Some States are protecting First Amendment Rights in Private Residential Communities. Will the Sunshine State follow suit?
In 2012, the New Jersey Supreme Court ruled 5-1 that a condominium owner could place election signs on his front door and side window of his townhome over the objections of his association.
Wasim Khan, an oncologist who was a Democratic candidate for the Morris County Board of Freeholders, fought the Mazdabrook Commons HOA when they began fining him $25.00 a day for each day his election signs remained. That wasn’t the first time that Khan tangled with his association; they had previously fined him for his rose bush vines growing too high.
Khan was ecstatic over the Court’s ruling, saying “We won for the rights of a million fellow New Jerseyans and countless more across the U.S.”
Well, maybe not so fast here in Florida. Our State’s Supreme Court has not ruled on the issue of whether a private residential community’s governing documents can restrict signs without running afoul of the U.S. Constitution’s First Amendment protections which prohibit government from abridging the freedom of speech. Generally speaking, there would have to be some “tie in” between a private residential community and state action in order to have the First Amendment apply. Some people think that the fact that Florida condominiums are regulated by the State is sufficient to create that necessary state action but that theory has not yet been tested in our highest court.
In a Florida decision that arose from a Naples neighborhood, a homeowners association sued an owner who refused to remove a “For Sale” sign, which violated the restrictive covenants, from their front yard. The trial judge ruled in favor of the homeowner, finding the association’s rule to be an abridgment of free speech. Upon appeal, the appeals court sided with the association, finding that the association was not an arm of government, that there was therefore no “state action, and enforcement of the no-sign-in-the-yard rule did not violate free speech rights. See Quail Creek Homeowners’ Association vs. Hunter. Since the Quail Creek case involved what is called “commercial speech”, which is afforded less protection than pure “political speech”, it is perhaps debatable whether the same result would have happened if the test case was a political yard sign.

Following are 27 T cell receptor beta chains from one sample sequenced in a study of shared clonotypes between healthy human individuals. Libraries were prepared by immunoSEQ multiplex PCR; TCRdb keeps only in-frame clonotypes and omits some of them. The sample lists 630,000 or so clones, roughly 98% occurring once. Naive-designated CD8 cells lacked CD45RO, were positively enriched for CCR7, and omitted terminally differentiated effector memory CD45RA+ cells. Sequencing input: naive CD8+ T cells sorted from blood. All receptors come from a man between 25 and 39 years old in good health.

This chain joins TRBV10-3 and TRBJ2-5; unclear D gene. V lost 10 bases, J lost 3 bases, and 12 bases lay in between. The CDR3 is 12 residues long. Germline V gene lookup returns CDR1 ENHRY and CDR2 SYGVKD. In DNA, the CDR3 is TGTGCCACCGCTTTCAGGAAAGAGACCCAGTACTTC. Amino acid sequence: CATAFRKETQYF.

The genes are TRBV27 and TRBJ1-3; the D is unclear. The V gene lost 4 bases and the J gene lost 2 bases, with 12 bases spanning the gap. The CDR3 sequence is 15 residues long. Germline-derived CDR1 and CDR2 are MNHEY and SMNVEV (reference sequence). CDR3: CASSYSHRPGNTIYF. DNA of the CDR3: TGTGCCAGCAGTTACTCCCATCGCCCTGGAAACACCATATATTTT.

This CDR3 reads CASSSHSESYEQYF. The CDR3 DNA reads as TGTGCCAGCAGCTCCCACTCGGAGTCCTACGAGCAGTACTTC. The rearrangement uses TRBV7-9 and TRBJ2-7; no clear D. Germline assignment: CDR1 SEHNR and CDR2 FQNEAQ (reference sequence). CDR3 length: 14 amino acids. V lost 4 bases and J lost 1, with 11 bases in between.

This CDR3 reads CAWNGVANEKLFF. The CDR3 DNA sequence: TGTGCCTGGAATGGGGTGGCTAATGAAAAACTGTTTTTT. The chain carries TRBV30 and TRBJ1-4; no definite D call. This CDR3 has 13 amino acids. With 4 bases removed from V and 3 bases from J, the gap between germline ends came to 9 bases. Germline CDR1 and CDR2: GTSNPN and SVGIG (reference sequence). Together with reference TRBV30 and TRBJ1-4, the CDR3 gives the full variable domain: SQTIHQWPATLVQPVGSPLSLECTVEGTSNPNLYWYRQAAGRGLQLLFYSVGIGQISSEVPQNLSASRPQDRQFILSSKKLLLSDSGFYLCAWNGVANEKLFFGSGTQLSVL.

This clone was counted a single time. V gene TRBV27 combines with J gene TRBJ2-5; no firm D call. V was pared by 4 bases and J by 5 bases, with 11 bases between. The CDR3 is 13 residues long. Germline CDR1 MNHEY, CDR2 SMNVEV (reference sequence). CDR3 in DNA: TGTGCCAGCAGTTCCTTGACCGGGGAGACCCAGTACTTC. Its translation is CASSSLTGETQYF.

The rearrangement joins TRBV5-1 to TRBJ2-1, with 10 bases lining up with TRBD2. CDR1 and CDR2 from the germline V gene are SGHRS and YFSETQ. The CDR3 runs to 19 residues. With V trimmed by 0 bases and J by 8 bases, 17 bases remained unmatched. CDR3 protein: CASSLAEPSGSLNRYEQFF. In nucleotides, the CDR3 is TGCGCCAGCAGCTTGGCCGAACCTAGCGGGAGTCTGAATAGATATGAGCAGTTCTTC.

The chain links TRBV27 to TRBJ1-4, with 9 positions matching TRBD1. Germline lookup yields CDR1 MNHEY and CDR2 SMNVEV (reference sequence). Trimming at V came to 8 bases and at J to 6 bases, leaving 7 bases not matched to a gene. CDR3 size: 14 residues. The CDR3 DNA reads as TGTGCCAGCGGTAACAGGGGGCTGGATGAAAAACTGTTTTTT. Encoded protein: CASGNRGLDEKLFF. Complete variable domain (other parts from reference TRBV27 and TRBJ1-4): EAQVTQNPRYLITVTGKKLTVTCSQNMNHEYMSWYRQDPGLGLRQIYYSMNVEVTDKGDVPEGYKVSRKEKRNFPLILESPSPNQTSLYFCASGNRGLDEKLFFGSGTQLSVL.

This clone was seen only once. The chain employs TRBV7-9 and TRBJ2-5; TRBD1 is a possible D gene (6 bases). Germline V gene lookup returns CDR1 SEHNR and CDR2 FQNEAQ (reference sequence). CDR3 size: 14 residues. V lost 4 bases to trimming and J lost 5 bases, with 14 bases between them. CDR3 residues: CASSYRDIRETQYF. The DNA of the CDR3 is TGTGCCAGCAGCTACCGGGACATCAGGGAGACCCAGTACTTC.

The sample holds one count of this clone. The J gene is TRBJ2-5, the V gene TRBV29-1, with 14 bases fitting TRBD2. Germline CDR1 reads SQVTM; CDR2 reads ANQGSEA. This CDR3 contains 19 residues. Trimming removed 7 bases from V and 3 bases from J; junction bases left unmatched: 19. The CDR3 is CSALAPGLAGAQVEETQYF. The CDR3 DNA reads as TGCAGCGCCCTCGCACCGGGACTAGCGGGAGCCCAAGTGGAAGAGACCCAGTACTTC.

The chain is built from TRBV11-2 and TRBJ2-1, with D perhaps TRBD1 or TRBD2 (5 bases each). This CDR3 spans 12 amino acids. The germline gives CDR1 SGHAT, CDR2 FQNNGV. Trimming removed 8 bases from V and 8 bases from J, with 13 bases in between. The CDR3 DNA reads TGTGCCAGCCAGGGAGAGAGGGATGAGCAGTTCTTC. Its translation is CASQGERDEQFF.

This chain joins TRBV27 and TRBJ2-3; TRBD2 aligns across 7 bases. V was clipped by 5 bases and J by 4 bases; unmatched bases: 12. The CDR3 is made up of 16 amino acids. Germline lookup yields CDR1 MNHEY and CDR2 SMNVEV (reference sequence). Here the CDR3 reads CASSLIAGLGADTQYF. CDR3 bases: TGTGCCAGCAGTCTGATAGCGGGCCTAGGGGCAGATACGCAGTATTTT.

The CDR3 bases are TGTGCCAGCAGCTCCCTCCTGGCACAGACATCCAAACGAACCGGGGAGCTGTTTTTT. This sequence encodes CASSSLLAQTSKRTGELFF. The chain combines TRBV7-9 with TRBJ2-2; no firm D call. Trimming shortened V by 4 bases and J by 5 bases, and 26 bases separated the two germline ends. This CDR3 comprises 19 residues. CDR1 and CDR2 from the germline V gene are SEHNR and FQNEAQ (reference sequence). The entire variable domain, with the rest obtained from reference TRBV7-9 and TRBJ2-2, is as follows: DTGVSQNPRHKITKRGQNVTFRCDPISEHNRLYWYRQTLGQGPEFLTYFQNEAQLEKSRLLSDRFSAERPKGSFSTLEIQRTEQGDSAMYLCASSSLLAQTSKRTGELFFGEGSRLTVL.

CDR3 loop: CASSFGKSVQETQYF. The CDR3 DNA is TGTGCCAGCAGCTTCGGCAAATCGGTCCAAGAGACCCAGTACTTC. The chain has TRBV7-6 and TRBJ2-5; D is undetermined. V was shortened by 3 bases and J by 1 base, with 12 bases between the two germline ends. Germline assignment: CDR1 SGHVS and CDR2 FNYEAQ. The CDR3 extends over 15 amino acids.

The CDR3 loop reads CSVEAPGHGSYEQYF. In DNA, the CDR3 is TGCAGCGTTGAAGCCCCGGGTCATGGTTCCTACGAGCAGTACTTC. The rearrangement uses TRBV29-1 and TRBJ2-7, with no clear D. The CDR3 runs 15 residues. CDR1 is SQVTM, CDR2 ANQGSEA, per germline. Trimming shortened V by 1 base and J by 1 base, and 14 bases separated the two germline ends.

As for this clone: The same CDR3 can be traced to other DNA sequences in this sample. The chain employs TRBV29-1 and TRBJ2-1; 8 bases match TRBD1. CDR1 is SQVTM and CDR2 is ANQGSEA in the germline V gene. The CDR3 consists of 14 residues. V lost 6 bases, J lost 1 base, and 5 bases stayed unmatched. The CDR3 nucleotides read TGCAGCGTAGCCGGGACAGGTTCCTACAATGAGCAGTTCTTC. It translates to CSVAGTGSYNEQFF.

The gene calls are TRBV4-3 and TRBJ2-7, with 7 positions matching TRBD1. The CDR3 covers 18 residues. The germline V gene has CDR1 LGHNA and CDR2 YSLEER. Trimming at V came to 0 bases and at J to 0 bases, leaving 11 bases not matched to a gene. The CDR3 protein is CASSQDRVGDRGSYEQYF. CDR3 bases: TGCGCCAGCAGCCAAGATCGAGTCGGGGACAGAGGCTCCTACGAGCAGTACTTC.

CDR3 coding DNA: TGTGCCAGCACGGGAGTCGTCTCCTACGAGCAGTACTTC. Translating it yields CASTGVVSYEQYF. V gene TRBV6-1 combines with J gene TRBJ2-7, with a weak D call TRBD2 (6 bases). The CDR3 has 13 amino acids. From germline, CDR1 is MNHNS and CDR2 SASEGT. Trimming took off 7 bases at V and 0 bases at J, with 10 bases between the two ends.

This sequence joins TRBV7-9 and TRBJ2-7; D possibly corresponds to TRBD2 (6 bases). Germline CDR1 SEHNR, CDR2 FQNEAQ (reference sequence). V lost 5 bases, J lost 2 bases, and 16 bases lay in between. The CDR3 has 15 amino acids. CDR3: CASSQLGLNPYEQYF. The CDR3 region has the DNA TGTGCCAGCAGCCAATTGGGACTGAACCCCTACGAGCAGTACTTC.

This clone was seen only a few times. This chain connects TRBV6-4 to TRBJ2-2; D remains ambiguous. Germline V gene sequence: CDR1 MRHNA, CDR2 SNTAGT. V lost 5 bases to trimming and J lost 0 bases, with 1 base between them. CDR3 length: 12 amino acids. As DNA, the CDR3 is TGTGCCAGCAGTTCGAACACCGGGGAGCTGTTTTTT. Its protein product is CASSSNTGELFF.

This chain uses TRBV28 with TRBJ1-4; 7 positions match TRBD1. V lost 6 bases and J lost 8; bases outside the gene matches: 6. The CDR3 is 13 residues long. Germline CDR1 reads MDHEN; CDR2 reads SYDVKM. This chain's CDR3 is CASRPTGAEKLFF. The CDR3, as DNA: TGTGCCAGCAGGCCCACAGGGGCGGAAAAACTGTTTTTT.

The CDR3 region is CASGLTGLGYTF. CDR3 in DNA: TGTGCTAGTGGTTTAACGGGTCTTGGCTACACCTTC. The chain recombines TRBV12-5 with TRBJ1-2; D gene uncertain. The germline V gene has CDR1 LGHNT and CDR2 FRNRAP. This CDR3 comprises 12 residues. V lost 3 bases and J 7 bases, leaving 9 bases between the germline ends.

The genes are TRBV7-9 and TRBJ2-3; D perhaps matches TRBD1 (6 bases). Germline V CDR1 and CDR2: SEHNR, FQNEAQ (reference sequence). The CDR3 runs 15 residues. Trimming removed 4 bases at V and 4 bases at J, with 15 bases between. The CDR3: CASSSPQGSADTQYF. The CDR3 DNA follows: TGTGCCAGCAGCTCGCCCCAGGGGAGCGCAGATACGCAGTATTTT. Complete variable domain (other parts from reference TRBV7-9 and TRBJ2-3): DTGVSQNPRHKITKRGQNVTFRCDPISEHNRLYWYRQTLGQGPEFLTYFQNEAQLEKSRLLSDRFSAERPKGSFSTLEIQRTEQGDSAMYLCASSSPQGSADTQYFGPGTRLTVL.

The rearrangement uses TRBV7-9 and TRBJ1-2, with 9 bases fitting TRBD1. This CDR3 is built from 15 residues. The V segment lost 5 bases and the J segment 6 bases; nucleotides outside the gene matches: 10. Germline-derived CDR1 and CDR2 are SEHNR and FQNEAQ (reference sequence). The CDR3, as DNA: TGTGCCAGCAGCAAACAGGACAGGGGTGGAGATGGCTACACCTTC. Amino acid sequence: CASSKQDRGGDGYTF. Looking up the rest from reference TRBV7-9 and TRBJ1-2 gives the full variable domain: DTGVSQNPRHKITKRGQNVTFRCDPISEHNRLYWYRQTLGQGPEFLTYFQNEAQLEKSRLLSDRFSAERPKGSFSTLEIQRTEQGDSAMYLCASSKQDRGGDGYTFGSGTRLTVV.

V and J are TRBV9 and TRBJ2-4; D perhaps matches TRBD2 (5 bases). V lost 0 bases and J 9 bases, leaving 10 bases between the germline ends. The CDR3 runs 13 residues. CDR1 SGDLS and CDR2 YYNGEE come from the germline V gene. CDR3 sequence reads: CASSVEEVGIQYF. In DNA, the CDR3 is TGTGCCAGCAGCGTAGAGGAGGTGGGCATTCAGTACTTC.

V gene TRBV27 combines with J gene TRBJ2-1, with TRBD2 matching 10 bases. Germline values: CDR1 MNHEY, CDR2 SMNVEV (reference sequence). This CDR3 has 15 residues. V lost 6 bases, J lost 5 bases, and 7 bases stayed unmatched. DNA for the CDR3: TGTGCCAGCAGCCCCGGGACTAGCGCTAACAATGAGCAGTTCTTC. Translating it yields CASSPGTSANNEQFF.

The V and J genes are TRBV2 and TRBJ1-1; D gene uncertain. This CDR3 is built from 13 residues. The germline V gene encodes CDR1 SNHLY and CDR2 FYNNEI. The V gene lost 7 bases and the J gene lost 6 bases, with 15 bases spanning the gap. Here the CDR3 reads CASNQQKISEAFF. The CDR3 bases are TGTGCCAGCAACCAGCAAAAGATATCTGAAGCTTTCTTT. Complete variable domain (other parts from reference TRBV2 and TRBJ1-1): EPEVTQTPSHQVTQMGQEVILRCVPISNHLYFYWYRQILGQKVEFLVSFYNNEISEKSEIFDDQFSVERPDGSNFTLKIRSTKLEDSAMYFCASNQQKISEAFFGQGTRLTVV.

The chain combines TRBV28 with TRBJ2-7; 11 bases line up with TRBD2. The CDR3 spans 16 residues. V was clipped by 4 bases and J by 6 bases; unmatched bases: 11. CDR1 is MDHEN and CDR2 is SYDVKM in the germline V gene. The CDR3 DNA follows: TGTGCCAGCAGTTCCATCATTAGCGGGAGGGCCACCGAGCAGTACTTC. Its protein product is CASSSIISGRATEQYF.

Meanwhile, the State of California has also taken steps to safeguard the rights of those living in common interest ownership communities to express themselves via signage. A 2011 law sponsored by Senator Christine Kehoe even went so far as to ensure that tenants in these communities could display political signs. There were some limitations on this right including the requirement that such signs be no larger than 6 square feet and that the signs not be installed more than 90 days prior to the election or vote and must be removed no later than 15 days after such election or vote. Moreover, the signage must relate to a specific election, referendum, recall or issue before a public body and not just contain a general political sentiment.
A ride through my own HOA last weekend revealed one brave soul who had installed a small sign for a local candidate near his mailbox. Our community’s covenants ban all signs except the statutorily-permitted security signs. Sure enough, the latest issue of our HOA Newsletter contains a bolded section reminding us all that signs are not permitted including political signs.
What are your thoughts about private covenants and political signs given the upcoming midterm elections in November? Do such restrictions save us all from visual clutter and our neighbors’ questionable political choices or do they abridge our freedom of speech? Will Florida follow the examples set by other states or are we still a long way off from that happening?